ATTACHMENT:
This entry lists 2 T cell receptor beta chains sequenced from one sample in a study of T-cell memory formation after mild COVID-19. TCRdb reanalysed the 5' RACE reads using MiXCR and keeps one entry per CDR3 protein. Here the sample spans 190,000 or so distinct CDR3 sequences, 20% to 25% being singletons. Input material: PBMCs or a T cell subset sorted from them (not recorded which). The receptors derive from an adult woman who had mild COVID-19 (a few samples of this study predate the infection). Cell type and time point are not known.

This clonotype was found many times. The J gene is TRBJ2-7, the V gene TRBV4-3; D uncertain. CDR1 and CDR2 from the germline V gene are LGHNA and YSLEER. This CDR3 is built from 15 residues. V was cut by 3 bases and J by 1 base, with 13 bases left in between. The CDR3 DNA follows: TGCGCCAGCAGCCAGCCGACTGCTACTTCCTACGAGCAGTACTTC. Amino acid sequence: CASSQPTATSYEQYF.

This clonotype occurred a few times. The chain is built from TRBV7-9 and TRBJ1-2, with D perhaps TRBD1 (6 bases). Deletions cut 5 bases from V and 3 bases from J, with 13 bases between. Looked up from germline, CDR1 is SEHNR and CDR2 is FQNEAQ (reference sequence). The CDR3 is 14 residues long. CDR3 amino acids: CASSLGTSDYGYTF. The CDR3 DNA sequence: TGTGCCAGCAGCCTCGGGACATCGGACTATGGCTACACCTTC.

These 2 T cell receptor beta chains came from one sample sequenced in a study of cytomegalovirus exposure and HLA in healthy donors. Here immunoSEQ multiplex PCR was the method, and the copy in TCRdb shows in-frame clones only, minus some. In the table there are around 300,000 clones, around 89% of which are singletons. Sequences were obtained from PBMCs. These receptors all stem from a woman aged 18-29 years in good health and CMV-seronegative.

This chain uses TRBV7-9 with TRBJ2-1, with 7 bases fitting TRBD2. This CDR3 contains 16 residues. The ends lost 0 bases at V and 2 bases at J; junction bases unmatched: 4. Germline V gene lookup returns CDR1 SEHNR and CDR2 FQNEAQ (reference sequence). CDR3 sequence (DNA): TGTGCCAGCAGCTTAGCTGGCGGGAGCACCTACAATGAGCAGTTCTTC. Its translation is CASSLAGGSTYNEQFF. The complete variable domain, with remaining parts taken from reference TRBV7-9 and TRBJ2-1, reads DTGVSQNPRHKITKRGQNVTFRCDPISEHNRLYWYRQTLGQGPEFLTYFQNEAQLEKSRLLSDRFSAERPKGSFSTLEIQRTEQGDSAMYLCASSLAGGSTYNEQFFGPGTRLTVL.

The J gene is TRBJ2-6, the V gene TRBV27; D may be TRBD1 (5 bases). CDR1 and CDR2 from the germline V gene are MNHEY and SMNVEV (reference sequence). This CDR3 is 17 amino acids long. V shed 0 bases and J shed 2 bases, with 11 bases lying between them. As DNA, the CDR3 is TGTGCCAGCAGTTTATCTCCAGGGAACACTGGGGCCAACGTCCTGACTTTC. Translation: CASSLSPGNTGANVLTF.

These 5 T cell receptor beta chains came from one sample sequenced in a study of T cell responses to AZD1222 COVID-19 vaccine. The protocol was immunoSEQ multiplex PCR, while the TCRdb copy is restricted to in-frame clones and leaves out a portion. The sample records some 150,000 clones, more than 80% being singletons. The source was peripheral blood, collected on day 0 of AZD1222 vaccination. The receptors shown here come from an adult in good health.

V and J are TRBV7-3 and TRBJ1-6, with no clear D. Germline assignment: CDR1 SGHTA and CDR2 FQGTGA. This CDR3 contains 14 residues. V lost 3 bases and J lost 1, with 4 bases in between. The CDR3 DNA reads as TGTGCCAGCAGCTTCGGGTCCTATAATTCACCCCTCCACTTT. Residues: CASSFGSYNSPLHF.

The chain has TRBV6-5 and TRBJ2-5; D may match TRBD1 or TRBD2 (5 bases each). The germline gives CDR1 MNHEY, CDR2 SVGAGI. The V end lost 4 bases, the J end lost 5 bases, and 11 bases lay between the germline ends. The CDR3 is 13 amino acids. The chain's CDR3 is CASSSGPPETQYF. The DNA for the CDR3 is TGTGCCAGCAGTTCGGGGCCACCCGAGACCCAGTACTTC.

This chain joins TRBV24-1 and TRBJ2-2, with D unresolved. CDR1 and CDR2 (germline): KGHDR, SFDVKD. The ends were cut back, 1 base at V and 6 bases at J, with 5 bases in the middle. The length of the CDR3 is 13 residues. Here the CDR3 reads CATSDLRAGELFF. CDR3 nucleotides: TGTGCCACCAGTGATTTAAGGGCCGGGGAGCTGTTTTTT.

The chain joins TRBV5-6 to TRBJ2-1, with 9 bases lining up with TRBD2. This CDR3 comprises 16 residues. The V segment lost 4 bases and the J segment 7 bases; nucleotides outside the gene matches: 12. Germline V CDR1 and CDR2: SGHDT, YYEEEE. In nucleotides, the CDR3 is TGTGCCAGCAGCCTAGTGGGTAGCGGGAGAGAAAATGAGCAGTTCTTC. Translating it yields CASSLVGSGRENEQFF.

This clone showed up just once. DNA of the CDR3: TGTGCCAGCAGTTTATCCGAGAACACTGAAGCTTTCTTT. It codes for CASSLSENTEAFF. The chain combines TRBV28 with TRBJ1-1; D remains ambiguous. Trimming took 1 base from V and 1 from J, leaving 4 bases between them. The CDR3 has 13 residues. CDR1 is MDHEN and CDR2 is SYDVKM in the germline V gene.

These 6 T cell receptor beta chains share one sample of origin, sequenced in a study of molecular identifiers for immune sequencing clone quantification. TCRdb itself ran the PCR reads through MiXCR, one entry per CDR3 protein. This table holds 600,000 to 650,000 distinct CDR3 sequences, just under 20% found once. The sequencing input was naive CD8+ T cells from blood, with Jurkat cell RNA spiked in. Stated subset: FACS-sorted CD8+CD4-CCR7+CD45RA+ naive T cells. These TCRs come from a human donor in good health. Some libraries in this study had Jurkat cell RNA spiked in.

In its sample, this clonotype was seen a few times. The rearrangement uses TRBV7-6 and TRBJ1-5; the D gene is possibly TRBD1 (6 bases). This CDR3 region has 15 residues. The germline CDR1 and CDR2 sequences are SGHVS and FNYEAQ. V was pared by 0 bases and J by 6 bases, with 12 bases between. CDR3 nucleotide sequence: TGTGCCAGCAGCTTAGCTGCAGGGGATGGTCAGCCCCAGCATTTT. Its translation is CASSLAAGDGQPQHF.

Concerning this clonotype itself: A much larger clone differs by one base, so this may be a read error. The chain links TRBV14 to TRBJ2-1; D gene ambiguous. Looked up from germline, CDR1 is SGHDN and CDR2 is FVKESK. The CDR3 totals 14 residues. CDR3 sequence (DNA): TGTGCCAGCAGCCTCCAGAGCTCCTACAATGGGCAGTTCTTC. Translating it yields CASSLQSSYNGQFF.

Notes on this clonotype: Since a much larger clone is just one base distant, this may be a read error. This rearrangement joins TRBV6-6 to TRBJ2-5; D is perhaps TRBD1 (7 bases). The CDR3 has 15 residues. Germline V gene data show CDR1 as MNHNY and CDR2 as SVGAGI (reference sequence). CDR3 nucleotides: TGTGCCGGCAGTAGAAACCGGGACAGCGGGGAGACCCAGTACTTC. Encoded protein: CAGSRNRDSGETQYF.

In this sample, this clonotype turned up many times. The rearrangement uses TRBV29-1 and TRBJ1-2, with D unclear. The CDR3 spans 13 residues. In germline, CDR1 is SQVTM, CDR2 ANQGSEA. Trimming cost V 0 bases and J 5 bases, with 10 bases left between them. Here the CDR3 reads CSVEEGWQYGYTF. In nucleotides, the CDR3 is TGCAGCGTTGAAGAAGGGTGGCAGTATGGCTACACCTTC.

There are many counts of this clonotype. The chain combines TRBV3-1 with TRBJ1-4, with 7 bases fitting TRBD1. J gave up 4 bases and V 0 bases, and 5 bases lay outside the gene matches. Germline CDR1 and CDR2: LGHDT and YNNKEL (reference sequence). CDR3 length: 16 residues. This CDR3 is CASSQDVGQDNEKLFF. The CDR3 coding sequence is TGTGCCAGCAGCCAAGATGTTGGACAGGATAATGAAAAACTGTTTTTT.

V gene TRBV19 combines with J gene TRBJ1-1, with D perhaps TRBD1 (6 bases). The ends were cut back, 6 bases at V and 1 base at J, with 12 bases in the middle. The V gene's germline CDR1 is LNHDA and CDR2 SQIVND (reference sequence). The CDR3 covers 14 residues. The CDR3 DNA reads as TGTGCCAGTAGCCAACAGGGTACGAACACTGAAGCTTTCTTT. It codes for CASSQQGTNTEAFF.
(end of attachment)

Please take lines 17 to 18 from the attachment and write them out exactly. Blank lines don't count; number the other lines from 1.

In this sample, this clonotype turned up many times. The rearrangement uses TRBV29-1 and TRBJ1-2, with D unclear. The CDR3 spans 13 residues. In germline, CDR1 is SQVTM, CDR2 ANQGSEA. Trimming cost V 0 bases and J 5 bases, with 10 bases left between them. Here the CDR3 reads CSVEEGWQYGYTF. In nucleotides, the CDR3 is TGCAGCGTTGAAGAAGGGTGGCAGTATGGCTACACCTTC.

There are many counts of this clonotype. The chain combines TRBV3-1 with TRBJ1-4, with 7 bases fitting TRBD1. J gave up 4 bases and V 0 bases, and 5 bases lay outside the gene matches. Germline CDR1 and CDR2: LGHDT and YNNKEL (reference sequence). CDR3 length: 16 residues. This CDR3 is CASSQDVGQDNEKLFF. The CDR3 coding sequence is TGTGCCAGCAGCCAAGATGTTGGACAGGATAATGAAAAACTGTTTTTT.